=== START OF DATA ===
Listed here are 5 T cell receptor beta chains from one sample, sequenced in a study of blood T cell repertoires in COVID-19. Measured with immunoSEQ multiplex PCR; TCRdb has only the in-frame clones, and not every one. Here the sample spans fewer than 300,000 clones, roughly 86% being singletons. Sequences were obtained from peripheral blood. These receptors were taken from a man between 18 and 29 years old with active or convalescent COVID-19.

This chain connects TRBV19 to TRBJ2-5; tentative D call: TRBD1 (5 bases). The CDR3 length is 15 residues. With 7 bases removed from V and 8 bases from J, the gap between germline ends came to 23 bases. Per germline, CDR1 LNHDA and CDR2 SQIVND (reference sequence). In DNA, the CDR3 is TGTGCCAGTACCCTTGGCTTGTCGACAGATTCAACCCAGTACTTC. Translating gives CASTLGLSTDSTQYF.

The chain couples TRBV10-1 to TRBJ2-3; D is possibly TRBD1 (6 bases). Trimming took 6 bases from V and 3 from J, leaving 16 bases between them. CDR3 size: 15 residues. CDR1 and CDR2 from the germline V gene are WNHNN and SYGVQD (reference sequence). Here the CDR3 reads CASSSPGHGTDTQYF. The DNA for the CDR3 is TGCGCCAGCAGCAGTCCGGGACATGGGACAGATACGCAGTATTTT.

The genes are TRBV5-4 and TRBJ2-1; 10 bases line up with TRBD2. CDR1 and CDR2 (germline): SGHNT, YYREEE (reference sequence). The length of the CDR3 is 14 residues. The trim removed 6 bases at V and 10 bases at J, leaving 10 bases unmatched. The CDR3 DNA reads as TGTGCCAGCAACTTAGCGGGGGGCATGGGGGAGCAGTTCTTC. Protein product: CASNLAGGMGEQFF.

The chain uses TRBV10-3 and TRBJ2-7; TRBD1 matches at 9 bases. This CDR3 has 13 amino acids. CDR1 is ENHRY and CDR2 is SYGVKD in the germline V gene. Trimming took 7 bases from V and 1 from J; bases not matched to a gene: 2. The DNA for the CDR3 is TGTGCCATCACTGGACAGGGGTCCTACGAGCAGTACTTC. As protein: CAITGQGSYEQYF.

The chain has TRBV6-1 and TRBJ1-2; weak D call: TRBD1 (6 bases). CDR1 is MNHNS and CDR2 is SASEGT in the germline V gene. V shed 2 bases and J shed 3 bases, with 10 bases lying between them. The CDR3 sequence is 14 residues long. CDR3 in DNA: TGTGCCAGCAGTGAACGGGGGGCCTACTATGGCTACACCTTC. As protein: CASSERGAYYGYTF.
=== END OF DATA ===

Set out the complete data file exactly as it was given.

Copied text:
Listed here are 5 T cell receptor beta chains from one sample, sequenced in a study of blood T cell repertoires in COVID-19. Measured with immunoSEQ multiplex PCR; TCRdb has only the in-frame clones, and not every one. Here the sample spans fewer than 300,000 clones, roughly 86% being singletons. Sequences were obtained from peripheral blood. These receptors were taken from a man between 18 and 29 years old with active or convalescent COVID-19.

This chain connects TRBV19 to TRBJ2-5; tentative D call: TRBD1 (5 bases). The CDR3 length is 15 residues. With 7 bases removed from V and 8 bases from J, the gap between germline ends came to 23 bases. Per germline, CDR1 LNHDA and CDR2 SQIVND (reference sequence). In DNA, the CDR3 is TGTGCCAGTACCCTTGGCTTGTCGACAGATTCAACCCAGTACTTC. Translating gives CASTLGLSTDSTQYF.

The chain couples TRBV10-1 to TRBJ2-3; D is possibly TRBD1 (6 bases). Trimming took 6 bases from V and 3 from J, leaving 16 bases between them. CDR3 size: 15 residues. CDR1 and CDR2 from the germline V gene are WNHNN and SYGVQD (reference sequence). Here the CDR3 reads CASSSPGHGTDTQYF. The DNA for the CDR3 is TGCGCCAGCAGCAGTCCGGGACATGGGACAGATACGCAGTATTTT.

The genes are TRBV5-4 and TRBJ2-1; 10 bases line up with TRBD2. CDR1 and CDR2 (germline): SGHNT, YYREEE (reference sequence). The length of the CDR3 is 14 residues. The trim removed 6 bases at V and 10 bases at J, leaving 10 bases unmatched. The CDR3 DNA reads as TGTGCCAGCAACTTAGCGGGGGGCATGGGGGAGCAGTTCTTC. Protein product: CASNLAGGMGEQFF.

The chain uses TRBV10-3 and TRBJ2-7; TRBD1 matches at 9 bases. This CDR3 has 13 amino acids. CDR1 is ENHRY and CDR2 is SYGVKD in the germline V gene. Trimming took 7 bases from V and 1 from J; bases not matched to a gene: 2. The DNA for the CDR3 is TGTGCCATCACTGGACAGGGGTCCTACGAGCAGTACTTC. As protein: CAITGQGSYEQYF.

The chain has TRBV6-1 and TRBJ1-2; weak D call: TRBD1 (6 bases). CDR1 is MNHNS and CDR2 is SASEGT in the germline V gene. V shed 2 bases and J shed 3 bases, with 10 bases lying between them. The CDR3 sequence is 14 residues long. CDR3 in DNA: TGTGCCAGCAGTGAACGGGGGGCCTACTATGGCTACACCTTC. As protein: CASSERGAYYGYTF.